Some researchers have described sharp differences in knee flexor torque values when knee position is changed from 30° to 60° of flexion and in knee extensor torque values when knee position is changed from 60° to 90° of flexion (22,31). Like Herzog et al. (12), we observed relatively small changes in peak torque across these respective knee angles. The differences in results between studies are likely related to differences in the samples studied and the methodologies used. We did not account for small changes in knee angle that occur when performing MVICs. Researchers have demonstrated that knee angle can change 10°–20° during an MVIC (2,23). Such changes can affect the shape of torque-angle curves. We intentionally chose not to precisely account for the changes in knee flexion angle during MVICs because this is not done clinically. Our primary focus was evaluating the effect of knee angle on side-to-side strength ratios to provide insight on whether the knee extensors and flexors can be tested at the same joint angle in settings where time is limited. Because side-to-side ratios are most commonly used in clinical settings, we felt that it was important to evaluate data in a manner that replicates clinical practice.
The differences in side-to-side knee flexor-to-extensor torque ratios observed with changes in knee flexion angle are interesting. Knee flexor-to-extensor torque ratios are thought to be indicators of the balance of strength among muscles spanning the knee joint (1,14). Side-to-side knee flexor-to-extensor torque ratios positively correlate with the long-term patient-based outcomes and functional performance (19). Some clinicians also use these side-to-side knee flexor-to-extensor torque ratio comparisons as a determinant of an athlete's readiness to return to sports participation (43,50). Previous reports suggest that knee flexor-to-extensor torque ratios are similar across sides (7,50). The influence of knee joint position on side-to-side knee flexor-to-extensor torque ratios has not been studied. Our results indicate that side-to-side knee flexor-to-extensor torque ratios are in fact affected by changes in knee flexion angle. Side-to-side knee flexor-to-extensor torque ratios were more symmetrical (i.e., closer to 100%, which indicates lower asymmetry between sides) at 60° than at 30° or 90° of knee flexion. This finding provides further support for testing knee strength testing at 60° of knee flexion.
There are some limitations to this study. First, we only included active “healthy” young people as our primary intention was to establish typical variability in side-to-side peak torque ratios across knee angles. However, this is a limitation as the applicability in injured populations is not clear from this study, although a recent report suggests that our results are generalizable to individuals with ligament injuries (16). Second, the relatively small sample size of this study could have resulted in a type II statistical error. Therefore, some of the nonsignificant findings should be interpreted with caution. We recommend that the readers make their judgment based on the estimates of effect size reported for these nonsignificant observations. Finally, we assumed that more symmetrical values at 60° of knee flexion indicate that this angle is optimal for testing. However, it is possible that more symmetrical values could have been observed because this angle was less sensitive to detecting asymmetries.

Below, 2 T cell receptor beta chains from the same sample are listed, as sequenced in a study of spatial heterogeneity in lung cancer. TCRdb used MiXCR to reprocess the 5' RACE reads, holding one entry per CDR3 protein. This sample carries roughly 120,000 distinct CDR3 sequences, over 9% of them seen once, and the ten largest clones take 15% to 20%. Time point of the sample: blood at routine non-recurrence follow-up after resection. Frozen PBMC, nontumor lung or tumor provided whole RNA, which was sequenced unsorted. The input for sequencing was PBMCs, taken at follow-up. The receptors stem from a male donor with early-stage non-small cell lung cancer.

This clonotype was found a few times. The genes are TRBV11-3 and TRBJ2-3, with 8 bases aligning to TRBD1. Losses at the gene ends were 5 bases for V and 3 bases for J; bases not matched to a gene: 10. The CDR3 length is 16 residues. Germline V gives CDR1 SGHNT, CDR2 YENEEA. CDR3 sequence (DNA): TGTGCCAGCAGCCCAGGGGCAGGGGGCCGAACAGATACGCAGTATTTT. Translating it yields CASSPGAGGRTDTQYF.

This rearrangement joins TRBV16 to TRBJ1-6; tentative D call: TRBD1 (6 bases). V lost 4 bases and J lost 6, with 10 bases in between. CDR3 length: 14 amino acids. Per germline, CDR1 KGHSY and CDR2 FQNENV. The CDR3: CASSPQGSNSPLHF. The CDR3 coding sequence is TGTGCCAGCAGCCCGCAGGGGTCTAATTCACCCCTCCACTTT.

Isometric strength testing of the knee flexors can be performed at the same angle as the knee extensors because side-to-side knee flexor peak torque ratios are not significantly different at 30°, 60°, and 90° of knee flexion. Our results indicate that 60° of knee flexion is the most appropriate angle to use when testing both muscle groups at the same angle. Similar results were obtained when side-to-side peak torque ratios were assessed using mean and maximum peak torque values. Either of these methods is appropriate when analyzing strength test results and comparisons of results from studies using mean vs. maximum peak torque values are valid.
The authors acknowledge Wade Soenksen, Mindy Bormann, and Kellie Pierce for their assistance with data collection and article preparation. The authors also thank Dr. Mark Peterson for his insightful comments on an earlier version of this article. None of the authors declare any conflict of interest, and the results of this study do not constitute an endorsement of the product by the authors or the National Strength and Conditioning Association. Experiment was conducted at the Musculoskeletal Biomechanics & Sports Medicine Research Laboratory, University of Iowa College of Medicine, Iowa City, IA, USA.